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Let’s get one thing straight: The cornerstone of a championship physique is nutrition. Without proper food intake, you can never realize your full genetic and physique potential. For whatever reason, most bodybuilders tend to neglect the importance of healthy eating. They may feel that proper nutrition is not that important, or they use the excuse that they don’t have time to eat properly. Yet when these guys don’t make any significant progress in muscular growth or strength, they automatically blame their training routines.
To compound the problem, the next erroneous step many bodybuilders make is to add extra sets and reps to their workouts. Doing so is like throwing a weighted vest to a drowning man.
To build an effective nutritional plan, you must be aware of the nutritional components that will keep your body in a constant anabolic state. Certain foods contain key nutritional elements that are crucial to building a championship physique. Without this knowledge, you will find it very hard to apply proper bodybuilding nutrition to your lifestyle. Vitamin and mineral levels are essential components of the body that can take years to develop to their fullest capacities. This is why I say everyone is a bodybuilder. Your body is constantly building itself from the foods and liquids you consume. If you feed your body the right foods, water and supplements every day and train consistently—week-in and week-out, your body will gradually change. You will achieve your personal bodybuilding goals.
Besides water, here are the most important nutrients and micronutrients a bodybuilder needs:
1) Protein: Next to water, protein is the most abundant substance in the body. The primary role of protein is the growth and development of all body tissue. For the serious bodybuilder, I recommend no less than 1 gram of protein per pound of muscle. When preparing for a competition, this amount should increase to 1-2 grams per pound of muscle. There are 20 standard amino acids that make up the human body. The body can produce all, but nine. These nine are labeled the essential amino acids and all need to be present in proper proportions for optimal absorption. Major sources of protein, in order of quality, are whey, egg, milk, meat, fish, poultry and legumes.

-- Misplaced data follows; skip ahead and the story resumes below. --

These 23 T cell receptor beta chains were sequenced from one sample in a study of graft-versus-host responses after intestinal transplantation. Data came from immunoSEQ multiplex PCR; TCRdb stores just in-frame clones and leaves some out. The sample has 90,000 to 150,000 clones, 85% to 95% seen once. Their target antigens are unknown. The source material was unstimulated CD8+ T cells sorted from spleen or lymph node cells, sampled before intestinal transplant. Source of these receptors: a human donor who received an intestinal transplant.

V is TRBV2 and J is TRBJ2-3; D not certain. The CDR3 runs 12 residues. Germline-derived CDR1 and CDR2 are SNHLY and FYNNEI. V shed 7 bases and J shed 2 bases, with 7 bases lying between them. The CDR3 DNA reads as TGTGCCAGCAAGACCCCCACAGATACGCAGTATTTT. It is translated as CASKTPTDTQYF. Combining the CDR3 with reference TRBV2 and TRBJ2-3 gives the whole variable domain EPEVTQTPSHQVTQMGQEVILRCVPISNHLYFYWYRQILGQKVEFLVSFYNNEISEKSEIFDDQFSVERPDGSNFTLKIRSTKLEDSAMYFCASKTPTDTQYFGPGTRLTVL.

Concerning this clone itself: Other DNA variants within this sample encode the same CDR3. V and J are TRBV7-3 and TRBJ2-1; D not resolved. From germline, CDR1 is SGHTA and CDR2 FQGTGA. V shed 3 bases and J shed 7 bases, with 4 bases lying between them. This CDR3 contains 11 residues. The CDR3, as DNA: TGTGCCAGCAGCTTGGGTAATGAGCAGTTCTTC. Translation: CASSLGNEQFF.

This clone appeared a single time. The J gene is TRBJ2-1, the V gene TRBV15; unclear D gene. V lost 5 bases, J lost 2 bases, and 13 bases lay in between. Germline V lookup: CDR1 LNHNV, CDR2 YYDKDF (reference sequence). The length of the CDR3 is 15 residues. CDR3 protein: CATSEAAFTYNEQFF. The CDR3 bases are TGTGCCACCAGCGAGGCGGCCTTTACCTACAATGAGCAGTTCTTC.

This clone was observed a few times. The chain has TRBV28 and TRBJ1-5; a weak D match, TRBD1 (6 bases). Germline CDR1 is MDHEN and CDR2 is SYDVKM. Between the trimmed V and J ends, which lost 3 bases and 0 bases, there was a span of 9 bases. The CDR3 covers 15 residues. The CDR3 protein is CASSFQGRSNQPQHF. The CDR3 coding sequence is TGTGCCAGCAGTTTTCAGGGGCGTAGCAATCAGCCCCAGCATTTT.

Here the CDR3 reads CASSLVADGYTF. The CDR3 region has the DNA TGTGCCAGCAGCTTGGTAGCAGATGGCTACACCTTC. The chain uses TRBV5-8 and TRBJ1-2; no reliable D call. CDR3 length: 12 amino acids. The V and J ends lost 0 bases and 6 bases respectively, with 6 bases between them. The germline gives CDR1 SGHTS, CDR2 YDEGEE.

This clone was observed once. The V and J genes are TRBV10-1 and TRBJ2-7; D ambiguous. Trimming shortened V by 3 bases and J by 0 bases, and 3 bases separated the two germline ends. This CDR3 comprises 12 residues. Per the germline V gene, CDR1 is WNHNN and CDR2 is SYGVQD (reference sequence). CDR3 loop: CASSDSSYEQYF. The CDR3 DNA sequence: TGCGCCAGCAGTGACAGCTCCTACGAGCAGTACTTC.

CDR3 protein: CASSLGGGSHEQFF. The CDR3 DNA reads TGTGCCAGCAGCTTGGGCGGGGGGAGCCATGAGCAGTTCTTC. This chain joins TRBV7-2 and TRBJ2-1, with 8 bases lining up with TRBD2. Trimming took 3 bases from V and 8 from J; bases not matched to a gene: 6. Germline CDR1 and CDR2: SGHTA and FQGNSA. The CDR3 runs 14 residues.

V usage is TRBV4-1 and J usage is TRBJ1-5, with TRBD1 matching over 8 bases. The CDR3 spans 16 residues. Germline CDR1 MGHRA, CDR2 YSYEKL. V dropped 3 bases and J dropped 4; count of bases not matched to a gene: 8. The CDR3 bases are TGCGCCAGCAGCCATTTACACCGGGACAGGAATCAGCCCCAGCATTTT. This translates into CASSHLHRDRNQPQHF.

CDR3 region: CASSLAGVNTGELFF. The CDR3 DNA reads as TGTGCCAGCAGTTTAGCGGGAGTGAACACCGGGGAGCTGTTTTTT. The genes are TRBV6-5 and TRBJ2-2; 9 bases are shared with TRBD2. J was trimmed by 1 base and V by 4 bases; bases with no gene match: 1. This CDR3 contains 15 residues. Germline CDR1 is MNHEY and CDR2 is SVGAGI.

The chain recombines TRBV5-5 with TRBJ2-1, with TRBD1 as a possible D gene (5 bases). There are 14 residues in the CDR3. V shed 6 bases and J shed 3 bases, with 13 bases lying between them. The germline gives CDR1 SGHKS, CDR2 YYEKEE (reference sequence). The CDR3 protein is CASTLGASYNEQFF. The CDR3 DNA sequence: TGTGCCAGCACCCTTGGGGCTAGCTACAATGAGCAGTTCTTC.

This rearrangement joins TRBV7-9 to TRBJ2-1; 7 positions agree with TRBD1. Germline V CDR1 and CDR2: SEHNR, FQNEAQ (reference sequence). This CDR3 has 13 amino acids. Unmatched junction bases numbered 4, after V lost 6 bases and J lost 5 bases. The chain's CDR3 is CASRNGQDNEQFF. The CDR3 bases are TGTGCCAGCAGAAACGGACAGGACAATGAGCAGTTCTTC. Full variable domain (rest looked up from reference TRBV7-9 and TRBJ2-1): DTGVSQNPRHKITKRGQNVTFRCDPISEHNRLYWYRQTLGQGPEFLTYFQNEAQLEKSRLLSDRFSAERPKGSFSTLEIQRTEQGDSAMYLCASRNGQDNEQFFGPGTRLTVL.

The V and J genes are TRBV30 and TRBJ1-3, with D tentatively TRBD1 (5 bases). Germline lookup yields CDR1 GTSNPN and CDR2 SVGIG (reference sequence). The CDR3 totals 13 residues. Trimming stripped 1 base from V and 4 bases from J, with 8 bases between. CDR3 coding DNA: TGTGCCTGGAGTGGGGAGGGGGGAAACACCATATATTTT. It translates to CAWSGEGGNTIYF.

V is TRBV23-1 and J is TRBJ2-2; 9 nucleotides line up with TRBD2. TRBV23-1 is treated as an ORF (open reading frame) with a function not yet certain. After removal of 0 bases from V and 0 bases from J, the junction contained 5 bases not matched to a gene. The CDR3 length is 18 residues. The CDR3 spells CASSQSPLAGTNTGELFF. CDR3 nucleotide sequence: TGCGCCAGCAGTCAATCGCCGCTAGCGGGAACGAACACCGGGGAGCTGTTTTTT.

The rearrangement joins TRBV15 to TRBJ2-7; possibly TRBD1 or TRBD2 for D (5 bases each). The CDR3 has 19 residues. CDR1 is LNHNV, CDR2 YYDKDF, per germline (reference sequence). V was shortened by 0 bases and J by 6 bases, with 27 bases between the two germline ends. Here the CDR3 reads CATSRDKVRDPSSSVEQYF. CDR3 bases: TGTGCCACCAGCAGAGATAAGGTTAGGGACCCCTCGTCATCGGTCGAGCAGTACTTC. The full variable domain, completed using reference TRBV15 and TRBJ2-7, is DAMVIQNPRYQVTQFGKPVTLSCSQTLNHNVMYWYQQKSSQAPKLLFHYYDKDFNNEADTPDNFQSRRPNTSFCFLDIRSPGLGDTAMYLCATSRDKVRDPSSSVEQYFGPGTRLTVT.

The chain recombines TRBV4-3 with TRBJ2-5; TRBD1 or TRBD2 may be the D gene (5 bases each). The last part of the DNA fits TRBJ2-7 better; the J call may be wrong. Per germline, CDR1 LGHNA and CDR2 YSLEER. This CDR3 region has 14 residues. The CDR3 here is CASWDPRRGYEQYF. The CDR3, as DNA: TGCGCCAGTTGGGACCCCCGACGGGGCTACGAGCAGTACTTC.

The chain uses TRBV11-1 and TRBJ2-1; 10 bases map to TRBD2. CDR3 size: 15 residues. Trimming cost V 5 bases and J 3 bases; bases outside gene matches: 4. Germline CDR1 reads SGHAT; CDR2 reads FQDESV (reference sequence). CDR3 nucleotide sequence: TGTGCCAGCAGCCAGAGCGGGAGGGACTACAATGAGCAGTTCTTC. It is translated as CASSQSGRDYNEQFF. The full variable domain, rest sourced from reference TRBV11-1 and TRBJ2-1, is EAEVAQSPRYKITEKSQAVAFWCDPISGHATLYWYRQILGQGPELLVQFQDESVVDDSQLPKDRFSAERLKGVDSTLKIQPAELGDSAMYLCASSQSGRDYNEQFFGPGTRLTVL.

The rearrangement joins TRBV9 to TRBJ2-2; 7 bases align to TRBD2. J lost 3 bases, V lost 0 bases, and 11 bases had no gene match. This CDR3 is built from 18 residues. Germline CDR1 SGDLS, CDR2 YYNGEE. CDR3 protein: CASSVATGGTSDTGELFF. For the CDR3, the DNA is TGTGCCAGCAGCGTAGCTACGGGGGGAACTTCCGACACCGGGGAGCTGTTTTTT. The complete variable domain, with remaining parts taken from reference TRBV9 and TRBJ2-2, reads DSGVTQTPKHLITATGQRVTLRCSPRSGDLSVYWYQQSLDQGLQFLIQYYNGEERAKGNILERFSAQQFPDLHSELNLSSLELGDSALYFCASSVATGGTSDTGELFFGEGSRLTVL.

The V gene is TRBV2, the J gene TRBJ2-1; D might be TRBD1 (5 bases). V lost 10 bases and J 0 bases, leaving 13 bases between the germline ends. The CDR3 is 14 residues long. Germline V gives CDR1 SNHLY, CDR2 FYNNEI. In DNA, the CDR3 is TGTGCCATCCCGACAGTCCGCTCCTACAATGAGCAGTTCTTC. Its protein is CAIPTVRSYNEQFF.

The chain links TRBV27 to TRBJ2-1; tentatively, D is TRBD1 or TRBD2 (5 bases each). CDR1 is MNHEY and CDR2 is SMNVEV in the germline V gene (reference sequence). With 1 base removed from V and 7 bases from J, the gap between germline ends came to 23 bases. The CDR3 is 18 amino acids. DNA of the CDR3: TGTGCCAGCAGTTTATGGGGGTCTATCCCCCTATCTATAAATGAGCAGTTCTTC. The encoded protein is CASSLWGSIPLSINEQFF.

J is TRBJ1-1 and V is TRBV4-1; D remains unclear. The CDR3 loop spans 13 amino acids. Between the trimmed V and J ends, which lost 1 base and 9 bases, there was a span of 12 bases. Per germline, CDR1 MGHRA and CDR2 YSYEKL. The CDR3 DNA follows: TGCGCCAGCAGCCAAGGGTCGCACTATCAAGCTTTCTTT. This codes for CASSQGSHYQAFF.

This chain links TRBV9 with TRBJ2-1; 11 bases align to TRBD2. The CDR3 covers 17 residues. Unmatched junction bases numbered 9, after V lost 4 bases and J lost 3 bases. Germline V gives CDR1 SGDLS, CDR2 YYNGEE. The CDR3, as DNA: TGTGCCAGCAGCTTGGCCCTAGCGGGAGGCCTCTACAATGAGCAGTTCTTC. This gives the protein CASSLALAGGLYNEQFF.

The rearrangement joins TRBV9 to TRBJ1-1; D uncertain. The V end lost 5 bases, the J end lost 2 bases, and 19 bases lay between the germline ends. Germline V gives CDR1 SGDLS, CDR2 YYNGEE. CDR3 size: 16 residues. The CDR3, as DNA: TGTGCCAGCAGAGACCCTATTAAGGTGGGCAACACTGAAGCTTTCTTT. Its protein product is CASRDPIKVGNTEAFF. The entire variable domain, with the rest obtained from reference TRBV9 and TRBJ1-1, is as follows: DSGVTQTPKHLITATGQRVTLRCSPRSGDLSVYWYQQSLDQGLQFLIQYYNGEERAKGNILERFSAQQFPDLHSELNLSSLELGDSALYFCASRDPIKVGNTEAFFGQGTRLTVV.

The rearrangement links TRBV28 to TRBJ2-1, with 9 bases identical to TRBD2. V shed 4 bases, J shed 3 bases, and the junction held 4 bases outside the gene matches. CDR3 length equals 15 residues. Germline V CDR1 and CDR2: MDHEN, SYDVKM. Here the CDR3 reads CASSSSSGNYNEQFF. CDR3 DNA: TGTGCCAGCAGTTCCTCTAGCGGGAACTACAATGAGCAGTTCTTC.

2) Carbohydrates: Carbohydrates are the major source of energy for cells, bodily functions and muscular exertions. Carbohydrates provide us with immediate calories for energy. This means carbohydrates are a must for the serious trainer. Many people think they should follow a low-carb diet because they want to look cut. In the short run, it seems to work, as limiting carbs will help you lose weight, but the quick weight loss is usually caused by a loss of water. Carbohydrates hold water—reduce the carbohydrates in your body and you’ll reduce the water your body retains. The result is not fat loss and is certainly not long-term weight loss. The only carbohydrates that should be avoided are the processed or chemically altered food products like French fries, white bread products, packaged snacks, cakes, cookies and a host of other man-made and manufactured products labeled as food. I guarantee that if you consume natural carbohydrates in the form of fresh fruits, vegetables and grain products, you’ll never feel the need to drink caffeine products or use pick-me-up stimulants.
3) Fats: Lipids (fats) are a concentrated source of energy. Fat is used to storing vitamin A, D, E and K. In addition, fat is necessary for the production of steroidal compounds such as testosterone in the body. Both protein and carbohydrates provide approximately 4 calories per gram, and fats provide approximately 9 calories per gram. Fat is a very important nutrient to the body and should never be excluded your diet. Some good sources of fat include olive oil, oily fish, eggs and nuts.